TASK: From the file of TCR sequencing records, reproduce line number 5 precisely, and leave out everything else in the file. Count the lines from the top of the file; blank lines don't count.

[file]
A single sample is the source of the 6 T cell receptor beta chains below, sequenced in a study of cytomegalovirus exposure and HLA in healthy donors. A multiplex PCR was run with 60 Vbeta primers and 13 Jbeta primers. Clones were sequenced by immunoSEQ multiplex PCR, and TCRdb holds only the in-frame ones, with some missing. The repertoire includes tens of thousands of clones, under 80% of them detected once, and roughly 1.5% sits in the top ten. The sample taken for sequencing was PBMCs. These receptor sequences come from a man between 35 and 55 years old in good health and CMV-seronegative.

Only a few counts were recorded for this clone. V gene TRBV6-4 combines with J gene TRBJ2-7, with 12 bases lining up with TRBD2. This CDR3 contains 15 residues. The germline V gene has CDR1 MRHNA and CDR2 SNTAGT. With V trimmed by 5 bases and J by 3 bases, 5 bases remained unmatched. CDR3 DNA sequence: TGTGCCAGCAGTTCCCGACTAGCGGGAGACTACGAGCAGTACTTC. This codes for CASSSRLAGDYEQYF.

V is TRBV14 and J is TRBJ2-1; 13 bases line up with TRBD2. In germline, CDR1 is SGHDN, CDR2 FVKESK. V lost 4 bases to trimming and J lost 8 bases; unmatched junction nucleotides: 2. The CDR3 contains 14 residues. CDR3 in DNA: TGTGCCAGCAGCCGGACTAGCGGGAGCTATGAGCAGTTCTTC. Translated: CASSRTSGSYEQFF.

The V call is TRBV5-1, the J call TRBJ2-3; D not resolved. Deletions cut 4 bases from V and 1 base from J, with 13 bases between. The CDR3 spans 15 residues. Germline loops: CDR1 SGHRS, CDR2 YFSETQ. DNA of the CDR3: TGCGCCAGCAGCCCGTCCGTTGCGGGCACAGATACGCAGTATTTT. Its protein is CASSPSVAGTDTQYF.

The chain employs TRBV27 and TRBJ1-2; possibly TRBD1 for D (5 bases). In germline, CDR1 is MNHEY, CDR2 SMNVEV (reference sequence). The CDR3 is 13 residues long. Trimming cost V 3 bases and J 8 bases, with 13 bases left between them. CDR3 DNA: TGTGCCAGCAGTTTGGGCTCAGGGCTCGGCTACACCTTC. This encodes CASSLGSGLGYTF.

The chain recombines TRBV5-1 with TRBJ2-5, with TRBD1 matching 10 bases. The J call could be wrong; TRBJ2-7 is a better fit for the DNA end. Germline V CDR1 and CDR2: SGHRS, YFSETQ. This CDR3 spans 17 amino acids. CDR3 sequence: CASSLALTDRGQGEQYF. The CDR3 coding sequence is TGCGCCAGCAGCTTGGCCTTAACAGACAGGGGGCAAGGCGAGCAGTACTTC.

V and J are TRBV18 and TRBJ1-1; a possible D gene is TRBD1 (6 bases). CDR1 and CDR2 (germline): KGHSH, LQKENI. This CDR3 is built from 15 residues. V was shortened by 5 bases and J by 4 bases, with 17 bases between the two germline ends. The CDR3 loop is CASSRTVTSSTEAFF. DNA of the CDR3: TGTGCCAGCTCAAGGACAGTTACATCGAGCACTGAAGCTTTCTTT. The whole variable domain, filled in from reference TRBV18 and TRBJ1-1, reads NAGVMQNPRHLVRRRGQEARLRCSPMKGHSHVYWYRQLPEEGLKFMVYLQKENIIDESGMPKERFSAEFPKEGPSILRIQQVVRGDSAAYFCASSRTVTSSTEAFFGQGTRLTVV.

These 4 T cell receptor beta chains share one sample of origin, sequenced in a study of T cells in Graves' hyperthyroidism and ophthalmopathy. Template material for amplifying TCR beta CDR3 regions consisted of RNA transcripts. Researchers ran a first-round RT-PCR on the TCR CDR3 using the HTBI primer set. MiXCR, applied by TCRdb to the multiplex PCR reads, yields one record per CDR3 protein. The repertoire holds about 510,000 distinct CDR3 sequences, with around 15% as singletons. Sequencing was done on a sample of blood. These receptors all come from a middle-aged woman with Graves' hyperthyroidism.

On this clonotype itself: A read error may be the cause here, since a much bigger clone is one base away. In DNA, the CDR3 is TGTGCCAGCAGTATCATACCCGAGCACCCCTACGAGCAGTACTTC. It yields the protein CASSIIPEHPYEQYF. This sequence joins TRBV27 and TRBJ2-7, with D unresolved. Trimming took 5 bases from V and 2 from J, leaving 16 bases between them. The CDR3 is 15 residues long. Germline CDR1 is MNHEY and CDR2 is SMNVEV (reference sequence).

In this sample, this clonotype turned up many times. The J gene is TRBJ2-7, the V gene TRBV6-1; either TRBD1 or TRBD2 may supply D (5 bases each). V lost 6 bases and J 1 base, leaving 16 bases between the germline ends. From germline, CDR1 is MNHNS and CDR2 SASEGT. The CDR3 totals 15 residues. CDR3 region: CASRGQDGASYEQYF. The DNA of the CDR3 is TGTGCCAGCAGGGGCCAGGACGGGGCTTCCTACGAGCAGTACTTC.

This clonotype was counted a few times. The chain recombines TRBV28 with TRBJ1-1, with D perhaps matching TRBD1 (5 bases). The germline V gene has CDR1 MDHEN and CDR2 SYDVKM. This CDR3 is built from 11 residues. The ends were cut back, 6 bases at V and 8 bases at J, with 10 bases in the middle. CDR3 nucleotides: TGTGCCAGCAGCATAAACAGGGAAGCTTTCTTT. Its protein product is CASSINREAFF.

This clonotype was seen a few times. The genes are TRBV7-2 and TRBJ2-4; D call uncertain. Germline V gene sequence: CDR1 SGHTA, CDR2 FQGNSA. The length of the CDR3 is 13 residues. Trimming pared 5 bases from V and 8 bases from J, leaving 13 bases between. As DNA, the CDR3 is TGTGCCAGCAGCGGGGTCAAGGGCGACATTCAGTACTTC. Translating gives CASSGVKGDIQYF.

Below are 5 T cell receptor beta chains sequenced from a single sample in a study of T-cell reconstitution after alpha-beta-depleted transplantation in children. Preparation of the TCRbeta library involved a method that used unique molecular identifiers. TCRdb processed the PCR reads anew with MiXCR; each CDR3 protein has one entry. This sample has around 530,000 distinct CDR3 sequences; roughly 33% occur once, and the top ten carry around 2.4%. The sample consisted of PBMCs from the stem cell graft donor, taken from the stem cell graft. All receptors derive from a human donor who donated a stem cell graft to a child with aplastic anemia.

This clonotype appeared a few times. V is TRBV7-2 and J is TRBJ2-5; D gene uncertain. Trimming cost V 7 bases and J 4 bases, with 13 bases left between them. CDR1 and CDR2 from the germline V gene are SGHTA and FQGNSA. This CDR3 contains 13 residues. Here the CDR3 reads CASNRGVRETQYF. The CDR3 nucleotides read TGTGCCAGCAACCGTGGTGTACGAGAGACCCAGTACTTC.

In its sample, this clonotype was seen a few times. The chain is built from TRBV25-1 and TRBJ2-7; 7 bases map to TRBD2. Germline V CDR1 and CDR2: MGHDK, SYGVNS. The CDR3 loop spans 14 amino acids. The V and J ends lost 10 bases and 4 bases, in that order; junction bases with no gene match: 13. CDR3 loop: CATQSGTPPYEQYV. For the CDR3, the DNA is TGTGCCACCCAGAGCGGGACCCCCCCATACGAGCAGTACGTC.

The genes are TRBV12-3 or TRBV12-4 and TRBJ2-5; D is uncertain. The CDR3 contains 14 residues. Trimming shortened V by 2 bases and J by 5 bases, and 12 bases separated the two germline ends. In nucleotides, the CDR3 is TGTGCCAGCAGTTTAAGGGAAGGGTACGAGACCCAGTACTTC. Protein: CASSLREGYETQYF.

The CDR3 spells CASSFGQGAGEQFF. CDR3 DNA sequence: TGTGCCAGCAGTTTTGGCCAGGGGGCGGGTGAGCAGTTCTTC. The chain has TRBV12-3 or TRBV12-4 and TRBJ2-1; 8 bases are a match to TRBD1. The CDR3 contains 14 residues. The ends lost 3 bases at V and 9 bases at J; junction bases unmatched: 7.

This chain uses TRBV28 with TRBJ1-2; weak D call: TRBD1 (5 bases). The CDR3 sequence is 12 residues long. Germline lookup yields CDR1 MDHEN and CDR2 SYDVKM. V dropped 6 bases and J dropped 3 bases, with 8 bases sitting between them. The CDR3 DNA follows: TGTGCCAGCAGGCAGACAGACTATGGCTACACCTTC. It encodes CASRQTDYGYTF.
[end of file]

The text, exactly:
The chain employs TRBV27 and TRBJ1-2; possibly TRBD1 for D (5 bases). In germline, CDR1 is MNHEY, CDR2 SMNVEV (reference sequence). The CDR3 is 13 residues long. Trimming cost V 3 bases and J 8 bases, with 13 bases left between them. CDR3 DNA: TGTGCCAGCAGTTTGGGCTCAGGGCTCGGCTACACCTTC. This encodes CASSLGSGLGYTF.